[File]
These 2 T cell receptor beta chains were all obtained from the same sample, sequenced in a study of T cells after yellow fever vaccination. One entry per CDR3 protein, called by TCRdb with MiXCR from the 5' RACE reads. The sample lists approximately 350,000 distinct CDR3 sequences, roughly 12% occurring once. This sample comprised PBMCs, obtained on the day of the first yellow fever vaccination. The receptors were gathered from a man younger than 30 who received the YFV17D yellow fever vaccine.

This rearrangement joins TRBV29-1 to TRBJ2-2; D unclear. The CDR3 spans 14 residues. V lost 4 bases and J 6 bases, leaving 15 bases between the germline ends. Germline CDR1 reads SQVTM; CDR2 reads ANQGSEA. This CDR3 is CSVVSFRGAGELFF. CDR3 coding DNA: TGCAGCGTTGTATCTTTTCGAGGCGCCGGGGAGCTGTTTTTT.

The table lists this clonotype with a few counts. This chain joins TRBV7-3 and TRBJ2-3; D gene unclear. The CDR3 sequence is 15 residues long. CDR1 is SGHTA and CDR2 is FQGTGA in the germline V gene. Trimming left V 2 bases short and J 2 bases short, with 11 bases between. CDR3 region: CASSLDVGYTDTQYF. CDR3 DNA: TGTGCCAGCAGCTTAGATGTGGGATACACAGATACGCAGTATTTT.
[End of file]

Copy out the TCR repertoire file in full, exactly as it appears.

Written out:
These 2 T cell receptor beta chains were all obtained from the same sample, sequenced in a study of T cells after yellow fever vaccination. One entry per CDR3 protein, called by TCRdb with MiXCR from the 5' RACE reads. The sample lists approximately 350,000 distinct CDR3 sequences, roughly 12% occurring once. This sample comprised PBMCs, obtained on the day of the first yellow fever vaccination. The receptors were gathered from a man younger than 30 who received the YFV17D yellow fever vaccine.

This rearrangement joins TRBV29-1 to TRBJ2-2; D unclear. The CDR3 spans 14 residues. V lost 4 bases and J 6 bases, leaving 15 bases between the germline ends. Germline CDR1 reads SQVTM; CDR2 reads ANQGSEA. This CDR3 is CSVVSFRGAGELFF. CDR3 coding DNA: TGCAGCGTTGTATCTTTTCGAGGCGCCGGGGAGCTGTTTTTT.

The table lists this clonotype with a few counts. This chain joins TRBV7-3 and TRBJ2-3; D gene unclear. The CDR3 sequence is 15 residues long. CDR1 is SGHTA and CDR2 is FQGTGA in the germline V gene. Trimming left V 2 bases short and J 2 bases short, with 11 bases between. CDR3 region: CASSLDVGYTDTQYF. CDR3 DNA: TGTGCCAGCAGCTTAGATGTGGGATACACAGATACGCAGTATTTT.